That depends on where the oil is. Currently, Brent crude is trading at approximately $80/bbl. U.S. benchmark crude futures, priced at Cushing, OK, are trading about $10/bbl. below Brent, and cash prices in the prolific Permian Basin are even lower. However, the “prize?” goes to Canada, where Western Canada Select crude cash prices are currently below $40/bbl.
Part of the pricing discrepancy is attributable to relatively short-term, local supply/demand issues. A bigger factor is transportation costs. Moving oil by sea, say from the Persian Gulf to refineries on the U.S. east coast, costs approximately $2/bbl. By contrast, pipeline cost across the continent average about $5/bbl. while rail transportation across the U.S. costs about $19/bbl.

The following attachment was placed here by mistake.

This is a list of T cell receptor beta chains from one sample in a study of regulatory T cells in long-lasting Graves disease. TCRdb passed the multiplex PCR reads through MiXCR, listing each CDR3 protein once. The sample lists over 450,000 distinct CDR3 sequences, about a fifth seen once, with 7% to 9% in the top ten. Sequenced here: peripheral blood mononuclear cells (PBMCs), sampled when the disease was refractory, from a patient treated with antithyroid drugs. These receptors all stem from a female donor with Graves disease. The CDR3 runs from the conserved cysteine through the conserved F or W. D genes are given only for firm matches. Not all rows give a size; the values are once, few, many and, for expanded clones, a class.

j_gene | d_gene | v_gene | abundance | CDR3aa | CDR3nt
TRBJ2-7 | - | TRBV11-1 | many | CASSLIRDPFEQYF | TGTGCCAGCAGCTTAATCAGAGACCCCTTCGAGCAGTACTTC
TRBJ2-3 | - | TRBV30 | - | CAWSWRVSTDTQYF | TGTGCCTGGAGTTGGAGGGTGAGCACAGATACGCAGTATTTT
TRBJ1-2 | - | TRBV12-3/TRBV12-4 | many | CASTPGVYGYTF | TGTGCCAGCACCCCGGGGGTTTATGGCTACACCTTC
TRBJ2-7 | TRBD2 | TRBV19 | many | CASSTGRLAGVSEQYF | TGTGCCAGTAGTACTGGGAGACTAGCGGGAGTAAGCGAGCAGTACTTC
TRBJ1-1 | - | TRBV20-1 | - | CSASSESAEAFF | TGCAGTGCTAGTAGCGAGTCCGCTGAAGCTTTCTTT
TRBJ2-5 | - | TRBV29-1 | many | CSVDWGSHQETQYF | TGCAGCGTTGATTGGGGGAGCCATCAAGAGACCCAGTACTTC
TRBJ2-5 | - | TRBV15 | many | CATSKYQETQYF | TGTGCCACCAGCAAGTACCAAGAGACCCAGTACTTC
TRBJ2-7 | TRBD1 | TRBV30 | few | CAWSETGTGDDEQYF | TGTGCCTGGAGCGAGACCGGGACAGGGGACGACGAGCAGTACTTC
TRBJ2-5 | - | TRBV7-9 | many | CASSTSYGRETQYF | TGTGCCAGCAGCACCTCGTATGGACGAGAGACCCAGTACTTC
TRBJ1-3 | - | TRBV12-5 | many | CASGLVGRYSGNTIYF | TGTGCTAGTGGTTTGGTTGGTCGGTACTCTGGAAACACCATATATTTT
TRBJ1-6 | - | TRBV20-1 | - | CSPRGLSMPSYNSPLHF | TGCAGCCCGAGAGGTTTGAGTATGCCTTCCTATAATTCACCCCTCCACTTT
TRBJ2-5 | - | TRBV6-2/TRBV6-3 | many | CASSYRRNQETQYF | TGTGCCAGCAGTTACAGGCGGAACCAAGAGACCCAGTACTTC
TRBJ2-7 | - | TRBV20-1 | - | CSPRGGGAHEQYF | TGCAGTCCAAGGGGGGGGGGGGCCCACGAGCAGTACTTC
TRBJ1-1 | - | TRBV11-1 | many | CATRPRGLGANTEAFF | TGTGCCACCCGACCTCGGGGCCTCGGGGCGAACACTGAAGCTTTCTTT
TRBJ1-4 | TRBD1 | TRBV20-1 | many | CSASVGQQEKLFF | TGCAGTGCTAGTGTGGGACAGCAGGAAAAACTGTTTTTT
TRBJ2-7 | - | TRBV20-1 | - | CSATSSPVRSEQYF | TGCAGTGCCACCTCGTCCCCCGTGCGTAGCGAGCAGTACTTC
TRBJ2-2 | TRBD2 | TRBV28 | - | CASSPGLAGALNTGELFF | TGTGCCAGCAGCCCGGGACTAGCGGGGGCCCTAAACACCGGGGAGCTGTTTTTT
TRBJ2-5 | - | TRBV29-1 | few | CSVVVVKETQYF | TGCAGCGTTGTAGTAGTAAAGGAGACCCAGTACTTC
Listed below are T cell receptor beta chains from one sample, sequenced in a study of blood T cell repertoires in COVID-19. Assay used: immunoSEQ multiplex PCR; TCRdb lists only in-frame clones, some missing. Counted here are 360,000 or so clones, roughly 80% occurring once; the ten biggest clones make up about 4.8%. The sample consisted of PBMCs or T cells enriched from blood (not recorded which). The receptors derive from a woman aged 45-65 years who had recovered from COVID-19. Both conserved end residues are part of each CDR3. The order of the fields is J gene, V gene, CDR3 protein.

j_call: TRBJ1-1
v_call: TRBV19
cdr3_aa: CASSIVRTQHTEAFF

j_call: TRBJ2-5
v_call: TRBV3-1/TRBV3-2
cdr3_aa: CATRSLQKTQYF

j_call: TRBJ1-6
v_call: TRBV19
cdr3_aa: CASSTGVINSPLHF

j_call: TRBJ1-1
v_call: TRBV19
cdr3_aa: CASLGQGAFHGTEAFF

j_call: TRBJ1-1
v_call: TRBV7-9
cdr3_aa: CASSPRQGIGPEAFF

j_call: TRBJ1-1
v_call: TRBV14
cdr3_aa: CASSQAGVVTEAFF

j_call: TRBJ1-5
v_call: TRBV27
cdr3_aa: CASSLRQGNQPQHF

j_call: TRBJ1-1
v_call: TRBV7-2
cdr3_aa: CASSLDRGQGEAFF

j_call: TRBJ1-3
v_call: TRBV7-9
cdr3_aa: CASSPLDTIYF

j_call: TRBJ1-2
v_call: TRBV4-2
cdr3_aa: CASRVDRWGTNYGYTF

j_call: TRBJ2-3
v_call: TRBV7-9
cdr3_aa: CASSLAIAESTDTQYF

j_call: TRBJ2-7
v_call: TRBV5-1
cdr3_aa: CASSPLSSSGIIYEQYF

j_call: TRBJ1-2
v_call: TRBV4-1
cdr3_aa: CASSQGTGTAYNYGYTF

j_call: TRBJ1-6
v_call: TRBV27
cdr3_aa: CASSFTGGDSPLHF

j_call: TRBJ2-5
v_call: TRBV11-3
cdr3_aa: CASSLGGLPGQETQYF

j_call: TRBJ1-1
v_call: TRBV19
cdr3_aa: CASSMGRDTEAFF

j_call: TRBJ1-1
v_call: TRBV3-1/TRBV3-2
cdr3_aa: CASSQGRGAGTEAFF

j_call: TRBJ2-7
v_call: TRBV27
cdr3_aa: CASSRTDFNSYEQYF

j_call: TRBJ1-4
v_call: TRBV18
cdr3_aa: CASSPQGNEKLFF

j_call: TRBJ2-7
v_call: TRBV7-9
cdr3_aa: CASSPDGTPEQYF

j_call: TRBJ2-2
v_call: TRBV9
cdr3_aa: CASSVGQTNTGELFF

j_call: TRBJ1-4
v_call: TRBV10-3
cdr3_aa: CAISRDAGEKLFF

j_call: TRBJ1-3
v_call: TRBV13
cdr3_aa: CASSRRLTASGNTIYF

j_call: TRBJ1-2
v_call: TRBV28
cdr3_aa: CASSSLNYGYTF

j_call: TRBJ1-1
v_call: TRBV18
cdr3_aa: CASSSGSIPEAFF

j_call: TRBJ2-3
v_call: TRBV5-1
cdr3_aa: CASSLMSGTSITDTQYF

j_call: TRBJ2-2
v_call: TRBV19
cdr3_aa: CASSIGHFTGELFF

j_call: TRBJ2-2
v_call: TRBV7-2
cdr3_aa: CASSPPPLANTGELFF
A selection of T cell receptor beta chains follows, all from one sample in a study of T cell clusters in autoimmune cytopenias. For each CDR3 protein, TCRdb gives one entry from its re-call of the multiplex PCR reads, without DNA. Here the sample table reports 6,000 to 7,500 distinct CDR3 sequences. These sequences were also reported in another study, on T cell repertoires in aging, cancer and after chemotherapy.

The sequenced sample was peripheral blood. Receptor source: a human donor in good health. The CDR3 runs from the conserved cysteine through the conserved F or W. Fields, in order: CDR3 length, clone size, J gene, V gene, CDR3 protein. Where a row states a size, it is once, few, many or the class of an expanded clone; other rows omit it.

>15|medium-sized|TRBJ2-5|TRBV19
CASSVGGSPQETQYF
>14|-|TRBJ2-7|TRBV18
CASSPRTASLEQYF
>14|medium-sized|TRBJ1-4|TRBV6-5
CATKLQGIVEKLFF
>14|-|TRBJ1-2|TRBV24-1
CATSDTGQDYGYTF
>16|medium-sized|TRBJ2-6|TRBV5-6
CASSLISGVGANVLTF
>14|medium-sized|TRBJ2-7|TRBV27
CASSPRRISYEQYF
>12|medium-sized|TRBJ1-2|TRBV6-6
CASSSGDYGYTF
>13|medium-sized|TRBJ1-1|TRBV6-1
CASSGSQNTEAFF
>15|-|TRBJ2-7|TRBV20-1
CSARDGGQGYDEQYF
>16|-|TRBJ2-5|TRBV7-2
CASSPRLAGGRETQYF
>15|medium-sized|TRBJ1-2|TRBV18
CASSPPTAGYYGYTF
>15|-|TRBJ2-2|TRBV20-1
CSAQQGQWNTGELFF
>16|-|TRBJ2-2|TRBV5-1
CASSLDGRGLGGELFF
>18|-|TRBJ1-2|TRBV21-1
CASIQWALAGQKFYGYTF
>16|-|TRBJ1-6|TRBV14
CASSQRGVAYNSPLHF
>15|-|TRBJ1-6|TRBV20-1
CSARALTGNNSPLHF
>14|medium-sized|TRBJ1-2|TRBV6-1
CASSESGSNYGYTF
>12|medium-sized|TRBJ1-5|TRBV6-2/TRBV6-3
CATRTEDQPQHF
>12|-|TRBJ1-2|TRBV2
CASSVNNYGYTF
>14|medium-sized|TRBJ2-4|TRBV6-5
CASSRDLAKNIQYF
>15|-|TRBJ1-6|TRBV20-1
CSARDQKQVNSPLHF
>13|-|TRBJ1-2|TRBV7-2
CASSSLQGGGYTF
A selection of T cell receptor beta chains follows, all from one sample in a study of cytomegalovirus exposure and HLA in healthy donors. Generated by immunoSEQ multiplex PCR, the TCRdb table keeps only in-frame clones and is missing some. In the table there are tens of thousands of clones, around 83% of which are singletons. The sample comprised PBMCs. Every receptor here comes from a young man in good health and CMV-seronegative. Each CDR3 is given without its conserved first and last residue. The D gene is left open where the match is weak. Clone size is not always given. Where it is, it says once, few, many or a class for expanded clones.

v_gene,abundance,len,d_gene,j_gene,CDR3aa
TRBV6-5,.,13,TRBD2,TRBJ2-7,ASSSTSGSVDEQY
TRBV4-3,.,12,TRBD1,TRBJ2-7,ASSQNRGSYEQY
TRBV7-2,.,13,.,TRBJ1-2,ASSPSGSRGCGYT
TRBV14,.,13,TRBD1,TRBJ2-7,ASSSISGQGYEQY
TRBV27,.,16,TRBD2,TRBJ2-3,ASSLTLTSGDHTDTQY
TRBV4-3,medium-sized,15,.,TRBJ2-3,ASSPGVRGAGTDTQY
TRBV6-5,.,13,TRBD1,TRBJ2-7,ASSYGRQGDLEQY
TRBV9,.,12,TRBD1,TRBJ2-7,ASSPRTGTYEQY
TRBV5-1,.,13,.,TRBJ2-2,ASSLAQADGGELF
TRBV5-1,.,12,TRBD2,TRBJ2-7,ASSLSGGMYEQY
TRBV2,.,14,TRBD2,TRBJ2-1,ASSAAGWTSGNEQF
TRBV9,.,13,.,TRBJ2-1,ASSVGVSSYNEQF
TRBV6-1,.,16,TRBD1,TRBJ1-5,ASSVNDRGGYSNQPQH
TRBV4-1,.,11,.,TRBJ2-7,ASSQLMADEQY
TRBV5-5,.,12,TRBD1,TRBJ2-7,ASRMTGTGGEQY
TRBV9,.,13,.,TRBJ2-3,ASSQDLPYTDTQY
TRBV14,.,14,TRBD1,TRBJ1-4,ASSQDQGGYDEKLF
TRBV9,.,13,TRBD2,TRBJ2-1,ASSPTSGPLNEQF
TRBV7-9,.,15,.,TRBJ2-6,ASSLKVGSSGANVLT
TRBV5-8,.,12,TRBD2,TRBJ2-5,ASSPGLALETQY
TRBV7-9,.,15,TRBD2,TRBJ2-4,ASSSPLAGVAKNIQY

Currently the problem of moving oil from the wellhead to refineries, and then to users, is being further complicated by shortages of pipeline capacity and rail cars.
Investors might want to consider that, despite a major storm in the Gulf of Mexico and government pressure on Iranian sales, there is plenty of oil, but not always in the right places.
All comments and suggestions are welcome.
Walter J. Kirchberger, CFA